Thursday November 27, 2014
April 24th, 2014
In the mid-90s, when affirmative action was a hot topic in California, I got a call from a television network asking me whether I would be available to do a segment on affirmative action. As is always true on television, the first and critical question was: "Are you free at 3?" I was. Great, the young woman said.
"So are you for or against affirmative action?"
The law operates with bright-line rules but also with balancing tests and concerns over image. The appearance of impropriety. The appearance of corruption. And so it is with lawyers, starting at the top.
Competing concerns must be weighed -- personal health, institutional interests, legacy, longevity. And so, too, must appearances -- of undue politicization of an entity supposedly above politics, of gaming the system for ideological ends.
No one can deny that voting is a civic duty, right?
Well that depends on who you are. The reality is that many powerful people don’t want certain folks to vote. They go to extremes to discourage those folks from voting and even harass them to keep away from the polls.
Whether Mark Twain said it or not, whoever first defined golf as "a good walk spoiled" had a point, especially the way I play the game. But now golf professionals are threatening to spoil the game even further.
The Democrats' biggest strategic challenge in maintaining control of the U.S. Senate involves motivating the party's base while simultaneously attracting swing and even Republican voters in contests being waged in conservative states.
As the 2016 presidential campaign starts to gather steam, prominent Republican names are rushing to the fore. One is that of Jeb Bush, former governor of Florida, son of former President George H.W. Bush and brother of former President George W. Bush.
The thinking is that as painful memories of W's administration fade (to recap, two unfunded wars, soaring deficits and, as a grand finale, economic collapse), the public may feel more open to the idea of another Bush in the White House.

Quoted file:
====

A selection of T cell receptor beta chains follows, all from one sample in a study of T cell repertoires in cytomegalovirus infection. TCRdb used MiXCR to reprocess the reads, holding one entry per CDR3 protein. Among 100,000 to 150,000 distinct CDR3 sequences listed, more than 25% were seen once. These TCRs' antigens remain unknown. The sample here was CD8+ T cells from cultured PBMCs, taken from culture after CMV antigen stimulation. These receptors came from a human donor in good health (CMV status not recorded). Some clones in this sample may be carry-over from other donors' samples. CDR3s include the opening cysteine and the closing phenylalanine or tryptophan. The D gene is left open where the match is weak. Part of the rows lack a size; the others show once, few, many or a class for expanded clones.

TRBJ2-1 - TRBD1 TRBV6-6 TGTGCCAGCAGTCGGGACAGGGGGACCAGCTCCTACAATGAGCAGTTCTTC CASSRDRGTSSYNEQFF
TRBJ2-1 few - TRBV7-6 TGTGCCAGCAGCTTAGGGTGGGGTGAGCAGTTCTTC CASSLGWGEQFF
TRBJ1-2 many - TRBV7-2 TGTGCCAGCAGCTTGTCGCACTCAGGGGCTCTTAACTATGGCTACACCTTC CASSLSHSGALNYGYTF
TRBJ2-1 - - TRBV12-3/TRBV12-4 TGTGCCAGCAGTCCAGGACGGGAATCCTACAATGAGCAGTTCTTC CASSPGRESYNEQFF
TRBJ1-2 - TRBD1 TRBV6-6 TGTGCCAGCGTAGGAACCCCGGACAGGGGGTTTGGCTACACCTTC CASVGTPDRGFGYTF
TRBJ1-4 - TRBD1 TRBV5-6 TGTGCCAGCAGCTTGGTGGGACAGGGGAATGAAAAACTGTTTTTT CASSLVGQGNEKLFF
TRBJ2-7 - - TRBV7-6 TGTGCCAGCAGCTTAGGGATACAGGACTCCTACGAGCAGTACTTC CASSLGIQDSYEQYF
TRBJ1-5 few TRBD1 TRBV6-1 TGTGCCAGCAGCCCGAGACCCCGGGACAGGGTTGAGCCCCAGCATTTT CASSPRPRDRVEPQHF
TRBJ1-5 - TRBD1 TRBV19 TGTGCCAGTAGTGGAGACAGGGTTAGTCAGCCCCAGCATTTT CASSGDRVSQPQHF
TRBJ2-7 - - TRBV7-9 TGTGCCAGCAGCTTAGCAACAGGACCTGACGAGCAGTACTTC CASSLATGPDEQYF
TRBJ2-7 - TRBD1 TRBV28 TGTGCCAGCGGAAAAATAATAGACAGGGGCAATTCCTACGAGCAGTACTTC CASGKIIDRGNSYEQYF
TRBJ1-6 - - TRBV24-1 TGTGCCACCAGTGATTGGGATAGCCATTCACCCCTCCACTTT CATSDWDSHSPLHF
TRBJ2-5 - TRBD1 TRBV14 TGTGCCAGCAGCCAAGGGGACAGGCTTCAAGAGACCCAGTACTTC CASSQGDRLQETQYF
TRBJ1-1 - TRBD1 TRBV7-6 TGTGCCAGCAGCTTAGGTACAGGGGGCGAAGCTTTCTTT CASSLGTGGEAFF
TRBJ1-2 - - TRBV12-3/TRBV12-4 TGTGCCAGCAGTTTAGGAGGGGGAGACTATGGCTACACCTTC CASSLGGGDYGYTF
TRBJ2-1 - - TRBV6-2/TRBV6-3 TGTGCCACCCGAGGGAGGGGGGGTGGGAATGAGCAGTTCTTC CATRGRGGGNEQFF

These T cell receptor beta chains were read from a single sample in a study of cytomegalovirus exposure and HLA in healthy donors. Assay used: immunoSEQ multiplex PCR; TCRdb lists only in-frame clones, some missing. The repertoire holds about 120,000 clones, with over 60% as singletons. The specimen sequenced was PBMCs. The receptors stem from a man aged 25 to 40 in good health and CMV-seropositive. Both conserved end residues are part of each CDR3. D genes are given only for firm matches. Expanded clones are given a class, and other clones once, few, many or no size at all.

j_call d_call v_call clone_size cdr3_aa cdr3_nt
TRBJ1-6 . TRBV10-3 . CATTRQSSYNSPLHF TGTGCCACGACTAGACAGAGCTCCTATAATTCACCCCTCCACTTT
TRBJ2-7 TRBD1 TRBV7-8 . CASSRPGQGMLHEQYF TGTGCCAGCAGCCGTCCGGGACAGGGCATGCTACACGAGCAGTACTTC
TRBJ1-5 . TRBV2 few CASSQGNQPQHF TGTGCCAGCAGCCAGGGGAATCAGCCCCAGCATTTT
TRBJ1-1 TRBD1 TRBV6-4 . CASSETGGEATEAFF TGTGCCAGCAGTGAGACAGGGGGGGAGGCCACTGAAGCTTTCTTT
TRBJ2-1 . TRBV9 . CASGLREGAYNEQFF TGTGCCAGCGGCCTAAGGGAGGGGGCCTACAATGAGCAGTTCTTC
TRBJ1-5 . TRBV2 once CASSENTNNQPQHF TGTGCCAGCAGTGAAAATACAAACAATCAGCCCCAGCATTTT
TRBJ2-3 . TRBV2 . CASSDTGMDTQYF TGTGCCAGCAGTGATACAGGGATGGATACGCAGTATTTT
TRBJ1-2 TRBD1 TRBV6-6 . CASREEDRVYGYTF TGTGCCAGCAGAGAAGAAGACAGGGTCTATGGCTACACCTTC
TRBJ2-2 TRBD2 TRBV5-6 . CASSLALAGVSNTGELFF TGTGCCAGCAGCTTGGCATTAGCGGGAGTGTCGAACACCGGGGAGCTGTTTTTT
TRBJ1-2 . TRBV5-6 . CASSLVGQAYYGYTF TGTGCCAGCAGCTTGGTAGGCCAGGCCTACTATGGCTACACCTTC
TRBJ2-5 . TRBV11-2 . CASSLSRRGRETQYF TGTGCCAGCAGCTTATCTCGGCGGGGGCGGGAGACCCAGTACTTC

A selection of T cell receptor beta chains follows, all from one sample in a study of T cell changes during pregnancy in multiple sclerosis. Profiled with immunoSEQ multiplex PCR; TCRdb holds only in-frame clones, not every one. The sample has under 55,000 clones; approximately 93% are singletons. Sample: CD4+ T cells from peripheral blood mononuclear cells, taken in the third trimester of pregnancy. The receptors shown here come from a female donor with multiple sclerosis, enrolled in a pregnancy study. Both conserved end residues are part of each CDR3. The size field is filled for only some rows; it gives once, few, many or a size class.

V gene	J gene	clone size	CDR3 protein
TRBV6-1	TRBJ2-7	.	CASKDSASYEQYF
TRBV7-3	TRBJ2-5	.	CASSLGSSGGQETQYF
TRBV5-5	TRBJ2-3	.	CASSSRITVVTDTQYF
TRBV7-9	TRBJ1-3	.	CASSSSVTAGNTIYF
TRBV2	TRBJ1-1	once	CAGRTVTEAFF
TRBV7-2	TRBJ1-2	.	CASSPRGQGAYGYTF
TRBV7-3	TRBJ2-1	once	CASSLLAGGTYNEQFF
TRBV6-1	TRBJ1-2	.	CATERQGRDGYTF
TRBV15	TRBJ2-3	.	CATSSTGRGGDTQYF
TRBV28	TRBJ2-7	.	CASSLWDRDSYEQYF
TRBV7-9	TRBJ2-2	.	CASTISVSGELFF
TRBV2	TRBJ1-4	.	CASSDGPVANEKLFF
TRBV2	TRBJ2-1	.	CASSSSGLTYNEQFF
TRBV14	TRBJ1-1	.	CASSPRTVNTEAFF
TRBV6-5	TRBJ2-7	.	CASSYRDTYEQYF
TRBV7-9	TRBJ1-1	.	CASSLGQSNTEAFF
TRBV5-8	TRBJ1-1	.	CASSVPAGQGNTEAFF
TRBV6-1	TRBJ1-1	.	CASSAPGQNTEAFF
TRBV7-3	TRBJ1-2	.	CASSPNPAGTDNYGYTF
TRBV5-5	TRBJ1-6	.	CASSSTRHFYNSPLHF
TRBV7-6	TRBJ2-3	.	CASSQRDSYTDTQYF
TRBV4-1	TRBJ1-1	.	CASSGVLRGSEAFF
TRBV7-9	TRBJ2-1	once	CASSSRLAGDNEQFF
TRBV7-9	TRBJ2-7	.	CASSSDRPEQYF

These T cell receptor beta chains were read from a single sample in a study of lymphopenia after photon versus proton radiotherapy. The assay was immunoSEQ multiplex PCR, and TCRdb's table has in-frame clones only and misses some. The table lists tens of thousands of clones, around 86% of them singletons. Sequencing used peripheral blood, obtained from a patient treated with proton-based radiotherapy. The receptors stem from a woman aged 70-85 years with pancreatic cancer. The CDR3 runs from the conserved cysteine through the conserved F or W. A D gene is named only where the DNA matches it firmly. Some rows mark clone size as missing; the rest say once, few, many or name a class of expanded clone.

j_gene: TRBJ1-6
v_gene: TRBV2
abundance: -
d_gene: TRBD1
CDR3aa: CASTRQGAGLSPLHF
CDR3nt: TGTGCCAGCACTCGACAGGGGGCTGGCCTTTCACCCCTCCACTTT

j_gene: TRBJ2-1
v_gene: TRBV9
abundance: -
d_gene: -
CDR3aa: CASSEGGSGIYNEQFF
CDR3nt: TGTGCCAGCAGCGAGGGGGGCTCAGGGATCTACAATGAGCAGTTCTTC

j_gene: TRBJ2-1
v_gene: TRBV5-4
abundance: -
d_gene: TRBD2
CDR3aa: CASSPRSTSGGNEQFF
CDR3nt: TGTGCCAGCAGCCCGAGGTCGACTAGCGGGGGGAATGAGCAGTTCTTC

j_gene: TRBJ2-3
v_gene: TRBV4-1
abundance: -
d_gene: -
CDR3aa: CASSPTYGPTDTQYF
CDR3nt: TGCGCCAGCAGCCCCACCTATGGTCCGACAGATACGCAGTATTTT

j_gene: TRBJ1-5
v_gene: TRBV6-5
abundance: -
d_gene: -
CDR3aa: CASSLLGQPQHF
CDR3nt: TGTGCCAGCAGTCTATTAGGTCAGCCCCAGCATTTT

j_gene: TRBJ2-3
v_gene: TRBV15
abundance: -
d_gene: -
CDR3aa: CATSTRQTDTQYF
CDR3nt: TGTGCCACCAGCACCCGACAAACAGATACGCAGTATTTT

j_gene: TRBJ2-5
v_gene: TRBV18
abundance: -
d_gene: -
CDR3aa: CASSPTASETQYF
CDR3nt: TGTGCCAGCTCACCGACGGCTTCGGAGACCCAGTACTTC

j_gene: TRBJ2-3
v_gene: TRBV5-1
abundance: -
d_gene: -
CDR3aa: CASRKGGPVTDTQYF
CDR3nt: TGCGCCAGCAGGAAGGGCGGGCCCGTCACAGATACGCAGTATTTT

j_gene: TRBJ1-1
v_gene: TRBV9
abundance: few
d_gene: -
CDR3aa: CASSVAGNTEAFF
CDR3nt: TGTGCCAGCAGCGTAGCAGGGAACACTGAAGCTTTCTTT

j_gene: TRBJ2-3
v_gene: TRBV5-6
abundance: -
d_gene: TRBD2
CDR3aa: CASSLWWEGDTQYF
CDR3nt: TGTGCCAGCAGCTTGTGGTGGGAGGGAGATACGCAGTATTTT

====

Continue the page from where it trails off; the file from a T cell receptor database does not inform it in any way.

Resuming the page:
Probably no single episode did more to assure President Obama's 2012 re-election than that supposedly private fundraising lunch at which Mitt Romney famously declared that "47 percent of Americans" would never vote for him.
Affirmative action has opened doors for disadvantaged minorities and made this a fairer, more equal society. The Supreme Court under Chief Justice John Roberts apparently wants no more of that.
My favorite new TV comedy is “Growing Up Fisher.”
It’s the story of a blind lawyer, his 12-year-old son, a mid-teen daughter, and an ex-wife who is trying to return to her adolescent years. The show is based upon the experiences of D.J. Nash.
We're giving huge sums to the financial industry while receiving little or nothing in return.
Four years ago Chris Christie, the governor of New Jersey, abruptly canceled America's biggest and arguably most important infrastructure project, a desperately needed new rail tunnel under the Hudson River. Count me among those who blame his presidential ambitions, and believe that he was trying to curry favor with the government- and public-transit-hating Republican base.